When and where will the operation be done?
What must I do in the week(s) before surgery? ( insurance, hospital, family, work)
What do I do on the day of surgery and what shall I bring to hospital?
What will happen when I go to theatre?
What will happen when I get back to the ward?
Is it a safe operation and what are the side effects?
Dr McIvor has done many sublingual operations. There is no noticeable reduction in saliva as the opposite sublingual gland and other salivary glands continue to produce.
The main risks with the operation are damage to nerves next to the sublingual gland. The lingual nerve which supplies sensation to the tongue can be affected causing tingling on that side of the tongue. This settles within a few days or weeks. Greater injury to the nerve is very unusual but is more likely if there is a tumour present requiring a wider removal of tissue in the floor of mouth. This can result in numbness and/or weakness of that side of the tongue. This has minimal if any effect on speech.
Every operation carries a small (1%) chance of bleeding in the first 6 hours or so after the procedure. This can require a return to the operating room and another anaesthetic to control the bleeding vessel.
Will it affect my face?
For standard sublingual gland surgery your face will look the same although there may be some swelling under the jaw for a few days. There may be a small drain coming out through the skin under the jaw for a day after the operation. When this is removed a small puncture wound is present under the jaw that heals over about 10 days. It is simply covered with a small sticking plaster.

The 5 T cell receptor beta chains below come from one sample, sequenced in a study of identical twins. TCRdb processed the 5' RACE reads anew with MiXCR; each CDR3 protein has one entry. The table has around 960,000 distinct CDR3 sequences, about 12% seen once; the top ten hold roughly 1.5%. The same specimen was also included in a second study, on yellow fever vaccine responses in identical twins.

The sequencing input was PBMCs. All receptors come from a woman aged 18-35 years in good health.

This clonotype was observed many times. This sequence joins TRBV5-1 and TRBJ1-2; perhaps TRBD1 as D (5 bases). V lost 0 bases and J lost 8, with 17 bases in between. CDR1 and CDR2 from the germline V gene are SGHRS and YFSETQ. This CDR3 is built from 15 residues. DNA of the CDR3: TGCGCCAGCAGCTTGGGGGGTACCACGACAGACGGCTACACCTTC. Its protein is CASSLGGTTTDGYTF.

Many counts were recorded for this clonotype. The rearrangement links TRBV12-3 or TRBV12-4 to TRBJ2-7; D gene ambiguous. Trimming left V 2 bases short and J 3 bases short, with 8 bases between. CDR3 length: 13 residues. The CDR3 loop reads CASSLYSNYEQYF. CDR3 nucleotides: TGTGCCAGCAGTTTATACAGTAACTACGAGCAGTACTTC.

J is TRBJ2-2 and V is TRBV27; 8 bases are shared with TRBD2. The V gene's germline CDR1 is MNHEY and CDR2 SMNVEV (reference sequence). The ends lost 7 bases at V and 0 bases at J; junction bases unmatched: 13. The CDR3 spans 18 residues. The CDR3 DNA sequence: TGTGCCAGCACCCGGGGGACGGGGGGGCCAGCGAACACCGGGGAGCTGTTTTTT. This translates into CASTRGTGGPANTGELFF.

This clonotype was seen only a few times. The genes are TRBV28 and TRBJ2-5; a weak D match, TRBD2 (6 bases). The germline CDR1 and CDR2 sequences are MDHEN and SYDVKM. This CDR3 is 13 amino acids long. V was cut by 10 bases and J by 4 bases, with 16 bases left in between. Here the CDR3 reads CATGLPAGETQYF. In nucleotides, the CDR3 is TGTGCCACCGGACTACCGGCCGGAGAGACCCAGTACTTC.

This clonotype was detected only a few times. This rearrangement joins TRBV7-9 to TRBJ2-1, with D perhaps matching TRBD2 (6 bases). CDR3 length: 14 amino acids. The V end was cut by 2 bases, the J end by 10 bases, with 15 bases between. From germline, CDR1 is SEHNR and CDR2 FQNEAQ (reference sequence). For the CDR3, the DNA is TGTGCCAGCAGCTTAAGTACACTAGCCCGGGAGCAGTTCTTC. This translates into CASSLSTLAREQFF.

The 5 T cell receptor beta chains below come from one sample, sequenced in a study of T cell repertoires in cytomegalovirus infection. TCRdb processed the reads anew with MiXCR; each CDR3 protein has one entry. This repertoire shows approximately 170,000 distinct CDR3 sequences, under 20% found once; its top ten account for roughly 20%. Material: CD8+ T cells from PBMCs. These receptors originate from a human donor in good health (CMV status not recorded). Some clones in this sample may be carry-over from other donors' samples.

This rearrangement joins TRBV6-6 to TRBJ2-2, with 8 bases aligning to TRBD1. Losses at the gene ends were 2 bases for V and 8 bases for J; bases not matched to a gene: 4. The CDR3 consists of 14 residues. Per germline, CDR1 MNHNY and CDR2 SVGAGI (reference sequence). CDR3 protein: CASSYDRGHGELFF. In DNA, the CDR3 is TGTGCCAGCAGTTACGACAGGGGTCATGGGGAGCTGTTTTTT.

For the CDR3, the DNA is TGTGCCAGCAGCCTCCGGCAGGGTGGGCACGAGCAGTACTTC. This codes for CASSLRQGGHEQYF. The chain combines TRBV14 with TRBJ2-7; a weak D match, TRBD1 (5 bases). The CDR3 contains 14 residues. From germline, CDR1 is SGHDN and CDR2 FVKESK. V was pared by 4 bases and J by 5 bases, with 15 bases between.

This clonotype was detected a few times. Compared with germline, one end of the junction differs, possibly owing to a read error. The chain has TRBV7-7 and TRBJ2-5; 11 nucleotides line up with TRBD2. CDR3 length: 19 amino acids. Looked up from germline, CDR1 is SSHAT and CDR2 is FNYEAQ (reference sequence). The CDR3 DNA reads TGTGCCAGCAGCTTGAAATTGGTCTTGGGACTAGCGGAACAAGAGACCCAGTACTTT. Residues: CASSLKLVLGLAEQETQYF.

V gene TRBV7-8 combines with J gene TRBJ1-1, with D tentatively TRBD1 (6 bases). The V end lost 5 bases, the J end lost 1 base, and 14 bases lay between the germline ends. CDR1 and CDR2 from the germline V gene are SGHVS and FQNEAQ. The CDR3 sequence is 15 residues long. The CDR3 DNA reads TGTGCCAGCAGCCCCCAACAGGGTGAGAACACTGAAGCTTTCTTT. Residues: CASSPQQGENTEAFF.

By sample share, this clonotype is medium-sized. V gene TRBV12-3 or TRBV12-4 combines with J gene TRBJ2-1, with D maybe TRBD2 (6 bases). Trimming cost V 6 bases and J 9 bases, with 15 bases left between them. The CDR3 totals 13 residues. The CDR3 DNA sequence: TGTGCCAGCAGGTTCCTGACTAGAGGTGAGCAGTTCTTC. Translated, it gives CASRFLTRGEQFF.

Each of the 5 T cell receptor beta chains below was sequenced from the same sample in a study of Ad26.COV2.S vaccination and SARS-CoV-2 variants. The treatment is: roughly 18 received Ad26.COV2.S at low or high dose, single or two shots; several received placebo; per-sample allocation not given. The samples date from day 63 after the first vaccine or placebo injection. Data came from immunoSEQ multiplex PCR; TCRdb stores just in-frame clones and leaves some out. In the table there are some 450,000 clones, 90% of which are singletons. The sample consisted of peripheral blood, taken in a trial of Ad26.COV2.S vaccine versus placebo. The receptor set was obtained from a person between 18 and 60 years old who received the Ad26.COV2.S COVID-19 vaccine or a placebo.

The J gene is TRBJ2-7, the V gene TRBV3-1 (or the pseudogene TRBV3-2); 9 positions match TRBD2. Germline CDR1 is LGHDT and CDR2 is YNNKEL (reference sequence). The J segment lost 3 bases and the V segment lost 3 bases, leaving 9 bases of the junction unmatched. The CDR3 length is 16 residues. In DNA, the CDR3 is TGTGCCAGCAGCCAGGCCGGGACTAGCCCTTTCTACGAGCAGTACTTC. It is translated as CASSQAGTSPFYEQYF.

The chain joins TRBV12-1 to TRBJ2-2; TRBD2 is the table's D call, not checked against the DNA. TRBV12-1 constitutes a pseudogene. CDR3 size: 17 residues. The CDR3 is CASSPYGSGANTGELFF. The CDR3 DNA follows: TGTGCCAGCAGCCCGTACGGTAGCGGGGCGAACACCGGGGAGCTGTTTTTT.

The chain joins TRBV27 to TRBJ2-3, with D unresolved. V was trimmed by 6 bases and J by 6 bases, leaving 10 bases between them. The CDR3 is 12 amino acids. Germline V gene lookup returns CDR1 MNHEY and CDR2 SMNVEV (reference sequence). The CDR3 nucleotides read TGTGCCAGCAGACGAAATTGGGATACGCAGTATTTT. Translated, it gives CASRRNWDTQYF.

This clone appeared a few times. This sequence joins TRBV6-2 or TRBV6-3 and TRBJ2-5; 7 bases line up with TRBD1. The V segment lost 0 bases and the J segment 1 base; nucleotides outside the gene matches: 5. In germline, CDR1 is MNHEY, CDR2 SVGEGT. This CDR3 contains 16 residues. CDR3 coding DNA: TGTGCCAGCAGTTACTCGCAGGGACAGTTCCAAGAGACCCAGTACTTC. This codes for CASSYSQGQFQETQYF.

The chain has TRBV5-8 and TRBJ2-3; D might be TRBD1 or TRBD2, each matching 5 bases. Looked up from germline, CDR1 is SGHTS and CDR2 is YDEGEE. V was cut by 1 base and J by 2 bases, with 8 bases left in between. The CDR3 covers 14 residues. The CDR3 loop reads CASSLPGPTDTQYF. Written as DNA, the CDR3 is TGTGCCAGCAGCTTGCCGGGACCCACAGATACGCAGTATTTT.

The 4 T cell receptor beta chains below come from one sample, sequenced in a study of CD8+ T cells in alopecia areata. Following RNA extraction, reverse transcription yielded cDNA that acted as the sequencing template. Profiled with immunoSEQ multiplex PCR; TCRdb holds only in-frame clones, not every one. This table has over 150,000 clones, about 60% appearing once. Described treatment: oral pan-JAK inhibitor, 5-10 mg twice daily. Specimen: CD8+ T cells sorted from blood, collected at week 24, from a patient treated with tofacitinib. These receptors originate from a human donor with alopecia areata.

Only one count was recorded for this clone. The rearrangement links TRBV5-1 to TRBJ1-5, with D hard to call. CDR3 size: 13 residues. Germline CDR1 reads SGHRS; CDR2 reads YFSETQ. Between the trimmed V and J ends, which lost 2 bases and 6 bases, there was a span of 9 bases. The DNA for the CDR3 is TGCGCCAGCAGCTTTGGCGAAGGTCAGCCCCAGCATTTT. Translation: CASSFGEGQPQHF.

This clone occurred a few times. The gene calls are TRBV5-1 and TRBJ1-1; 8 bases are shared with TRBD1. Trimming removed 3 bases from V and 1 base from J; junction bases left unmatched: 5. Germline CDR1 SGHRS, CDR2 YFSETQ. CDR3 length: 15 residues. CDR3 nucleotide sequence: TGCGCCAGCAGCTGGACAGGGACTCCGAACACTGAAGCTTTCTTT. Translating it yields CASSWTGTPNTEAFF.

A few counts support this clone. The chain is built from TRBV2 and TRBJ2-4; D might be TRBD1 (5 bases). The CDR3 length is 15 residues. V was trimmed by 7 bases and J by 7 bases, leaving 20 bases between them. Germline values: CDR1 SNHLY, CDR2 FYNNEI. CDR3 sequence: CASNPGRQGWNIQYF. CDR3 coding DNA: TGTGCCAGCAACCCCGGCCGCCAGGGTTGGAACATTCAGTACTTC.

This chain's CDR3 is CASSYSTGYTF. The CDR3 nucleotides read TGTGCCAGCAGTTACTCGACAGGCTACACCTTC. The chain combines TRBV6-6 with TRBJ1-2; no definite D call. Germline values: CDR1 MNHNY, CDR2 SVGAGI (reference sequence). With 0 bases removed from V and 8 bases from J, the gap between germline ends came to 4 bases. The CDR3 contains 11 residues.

Occasionally the sublingual gland problem is more extensive and extends into the submandibular area. In this situation the submandibular gland may also have to be removed through the neck via a separate incision.
Will I have a scar?
There is no external scar unless the submandibular gland is also removed. This is occasionally necessary for a plunging ranula when the sublingual gland extends too far into the neck. It is also occasionally required for the excision of a sublingual gland tumour.
What will I look like after sublingual surgery and what will I be able to do?
The wound will be in our mouth so you will look the same although there may be a small drain that comes through the skin under your jaw .
The small drain collects fluid which naturally occurs following your surgery. It is a small plastic tube which is inserted into the neck at the end of the operation and is attached to a plastic collection bottle into which the fluid drains. The drain helps to speed up wound healing and reduce infection.
The drain is not painful can be carried around with you. It will usually be removed by a nurse a day after your operation when the drainage is minimal. Drain removal is not painful.
You will feel some discomfort and stiffness around your jaw but you will be given some medication to help ease any pain and discomfort. Pain relief may be given in different ways such as injections, liquid medicine or tablets. Most patients say it was not as bad as they expected.